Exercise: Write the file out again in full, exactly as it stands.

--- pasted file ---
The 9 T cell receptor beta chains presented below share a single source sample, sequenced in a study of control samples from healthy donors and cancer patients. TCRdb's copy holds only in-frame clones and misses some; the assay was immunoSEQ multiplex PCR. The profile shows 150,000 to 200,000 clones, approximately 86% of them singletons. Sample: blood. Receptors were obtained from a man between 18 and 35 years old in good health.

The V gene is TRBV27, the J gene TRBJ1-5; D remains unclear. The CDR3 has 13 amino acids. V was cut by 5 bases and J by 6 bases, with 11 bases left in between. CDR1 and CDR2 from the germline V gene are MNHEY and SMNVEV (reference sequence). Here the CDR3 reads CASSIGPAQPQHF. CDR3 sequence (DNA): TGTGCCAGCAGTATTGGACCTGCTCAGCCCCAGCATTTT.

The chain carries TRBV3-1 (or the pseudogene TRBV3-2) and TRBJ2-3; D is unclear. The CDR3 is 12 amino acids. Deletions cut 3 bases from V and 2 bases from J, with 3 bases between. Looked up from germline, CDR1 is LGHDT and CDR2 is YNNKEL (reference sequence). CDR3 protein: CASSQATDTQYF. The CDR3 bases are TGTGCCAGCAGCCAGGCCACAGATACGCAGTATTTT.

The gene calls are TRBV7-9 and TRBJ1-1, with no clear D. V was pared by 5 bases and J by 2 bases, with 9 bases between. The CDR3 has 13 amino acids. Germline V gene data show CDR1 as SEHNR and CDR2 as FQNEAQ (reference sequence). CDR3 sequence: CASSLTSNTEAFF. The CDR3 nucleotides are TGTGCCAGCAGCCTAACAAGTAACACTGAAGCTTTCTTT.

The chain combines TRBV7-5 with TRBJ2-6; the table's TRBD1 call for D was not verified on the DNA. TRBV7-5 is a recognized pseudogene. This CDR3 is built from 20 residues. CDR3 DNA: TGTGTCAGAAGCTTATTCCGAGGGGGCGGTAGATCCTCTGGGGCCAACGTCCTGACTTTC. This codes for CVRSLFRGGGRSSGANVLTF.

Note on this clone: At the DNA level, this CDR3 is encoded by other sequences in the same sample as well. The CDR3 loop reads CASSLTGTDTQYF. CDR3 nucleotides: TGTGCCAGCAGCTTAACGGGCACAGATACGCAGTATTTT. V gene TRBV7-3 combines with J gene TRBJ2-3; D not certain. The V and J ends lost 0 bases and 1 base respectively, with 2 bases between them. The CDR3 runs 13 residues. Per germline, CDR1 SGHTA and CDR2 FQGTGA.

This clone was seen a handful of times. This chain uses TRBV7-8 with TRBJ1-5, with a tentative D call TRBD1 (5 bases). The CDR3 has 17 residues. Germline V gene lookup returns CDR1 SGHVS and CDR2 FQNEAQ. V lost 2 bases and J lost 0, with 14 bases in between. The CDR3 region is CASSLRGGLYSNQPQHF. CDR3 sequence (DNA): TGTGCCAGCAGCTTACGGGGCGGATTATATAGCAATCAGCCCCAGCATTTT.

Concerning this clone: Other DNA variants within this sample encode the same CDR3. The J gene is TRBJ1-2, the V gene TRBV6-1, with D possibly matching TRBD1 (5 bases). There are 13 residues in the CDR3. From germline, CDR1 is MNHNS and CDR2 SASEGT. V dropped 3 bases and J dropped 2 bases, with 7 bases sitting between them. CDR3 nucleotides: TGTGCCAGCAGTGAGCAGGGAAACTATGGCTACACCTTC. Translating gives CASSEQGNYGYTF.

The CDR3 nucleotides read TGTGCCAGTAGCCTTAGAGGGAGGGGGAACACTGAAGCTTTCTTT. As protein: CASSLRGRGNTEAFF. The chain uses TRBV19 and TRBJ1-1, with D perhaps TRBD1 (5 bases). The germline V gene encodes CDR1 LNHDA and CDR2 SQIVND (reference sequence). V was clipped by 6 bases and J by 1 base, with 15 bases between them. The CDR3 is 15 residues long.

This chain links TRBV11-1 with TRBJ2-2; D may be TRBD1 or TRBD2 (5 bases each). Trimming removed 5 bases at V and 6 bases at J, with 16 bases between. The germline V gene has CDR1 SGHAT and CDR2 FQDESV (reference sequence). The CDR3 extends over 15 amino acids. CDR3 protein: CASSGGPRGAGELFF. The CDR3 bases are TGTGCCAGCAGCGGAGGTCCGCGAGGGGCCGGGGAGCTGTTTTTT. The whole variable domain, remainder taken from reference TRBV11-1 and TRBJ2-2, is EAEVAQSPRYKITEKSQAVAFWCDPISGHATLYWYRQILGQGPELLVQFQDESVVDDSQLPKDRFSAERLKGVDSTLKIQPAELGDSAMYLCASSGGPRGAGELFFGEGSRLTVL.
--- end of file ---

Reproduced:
The 9 T cell receptor beta chains presented below share a single source sample, sequenced in a study of control samples from healthy donors and cancer patients. TCRdb's copy holds only in-frame clones and misses some; the assay was immunoSEQ multiplex PCR. The profile shows 150,000 to 200,000 clones, approximately 86% of them singletons. Sample: blood. Receptors were obtained from a man between 18 and 35 years old in good health.

The V gene is TRBV27, the J gene TRBJ1-5; D remains unclear. The CDR3 has 13 amino acids. V was cut by 5 bases and J by 6 bases, with 11 bases left in between. CDR1 and CDR2 from the germline V gene are MNHEY and SMNVEV (reference sequence). Here the CDR3 reads CASSIGPAQPQHF. CDR3 sequence (DNA): TGTGCCAGCAGTATTGGACCTGCTCAGCCCCAGCATTTT.

The chain carries TRBV3-1 (or the pseudogene TRBV3-2) and TRBJ2-3; D is unclear. The CDR3 is 12 amino acids. Deletions cut 3 bases from V and 2 bases from J, with 3 bases between. Looked up from germline, CDR1 is LGHDT and CDR2 is YNNKEL (reference sequence). CDR3 protein: CASSQATDTQYF. The CDR3 bases are TGTGCCAGCAGCCAGGCCACAGATACGCAGTATTTT.

The gene calls are TRBV7-9 and TRBJ1-1, with no clear D. V was pared by 5 bases and J by 2 bases, with 9 bases between. The CDR3 has 13 amino acids. Germline V gene data show CDR1 as SEHNR and CDR2 as FQNEAQ (reference sequence). CDR3 sequence: CASSLTSNTEAFF. The CDR3 nucleotides are TGTGCCAGCAGCCTAACAAGTAACACTGAAGCTTTCTTT.

The chain combines TRBV7-5 with TRBJ2-6; the table's TRBD1 call for D was not verified on the DNA. TRBV7-5 is a recognized pseudogene. This CDR3 is built from 20 residues. CDR3 DNA: TGTGTCAGAAGCTTATTCCGAGGGGGCGGTAGATCCTCTGGGGCCAACGTCCTGACTTTC. This codes for CVRSLFRGGGRSSGANVLTF.

Note on this clone: At the DNA level, this CDR3 is encoded by other sequences in the same sample as well. The CDR3 loop reads CASSLTGTDTQYF. CDR3 nucleotides: TGTGCCAGCAGCTTAACGGGCACAGATACGCAGTATTTT. V gene TRBV7-3 combines with J gene TRBJ2-3; D not certain. The V and J ends lost 0 bases and 1 base respectively, with 2 bases between them. The CDR3 runs 13 residues. Per germline, CDR1 SGHTA and CDR2 FQGTGA.

This clone was seen a handful of times. This chain uses TRBV7-8 with TRBJ1-5, with a tentative D call TRBD1 (5 bases). The CDR3 has 17 residues. Germline V gene lookup returns CDR1 SGHVS and CDR2 FQNEAQ. V lost 2 bases and J lost 0, with 14 bases in between. The CDR3 region is CASSLRGGLYSNQPQHF. CDR3 sequence (DNA): TGTGCCAGCAGCTTACGGGGCGGATTATATAGCAATCAGCCCCAGCATTTT.

Concerning this clone: Other DNA variants within this sample encode the same CDR3. The J gene is TRBJ1-2, the V gene TRBV6-1, with D possibly matching TRBD1 (5 bases). There are 13 residues in the CDR3. From germline, CDR1 is MNHNS and CDR2 SASEGT. V dropped 3 bases and J dropped 2 bases, with 7 bases sitting between them. CDR3 nucleotides: TGTGCCAGCAGTGAGCAGGGAAACTATGGCTACACCTTC. Translating gives CASSEQGNYGYTF.

The CDR3 nucleotides read TGTGCCAGTAGCCTTAGAGGGAGGGGGAACACTGAAGCTTTCTTT. As protein: CASSLRGRGNTEAFF. The chain uses TRBV19 and TRBJ1-1, with D perhaps TRBD1 (5 bases). The germline V gene encodes CDR1 LNHDA and CDR2 SQIVND (reference sequence). V was clipped by 6 bases and J by 1 base, with 15 bases between them. The CDR3 is 15 residues long.

This chain links TRBV11-1 with TRBJ2-2; D may be TRBD1 or TRBD2 (5 bases each). Trimming removed 5 bases at V and 6 bases at J, with 16 bases between. The germline V gene has CDR1 SGHAT and CDR2 FQDESV (reference sequence). The CDR3 extends over 15 amino acids. CDR3 protein: CASSGGPRGAGELFF. The CDR3 bases are TGTGCCAGCAGCGGAGGTCCGCGAGGGGCCGGGGAGCTGTTTTTT. The whole variable domain, remainder taken from reference TRBV11-1 and TRBJ2-2, is EAEVAQSPRYKITEKSQAVAFWCDPISGHATLYWYRQILGQGPELLVQFQDESVVDDSQLPKDRFSAERLKGVDSTLKIQPAELGDSAMYLCASSGGPRGAGELFFGEGSRLTVL.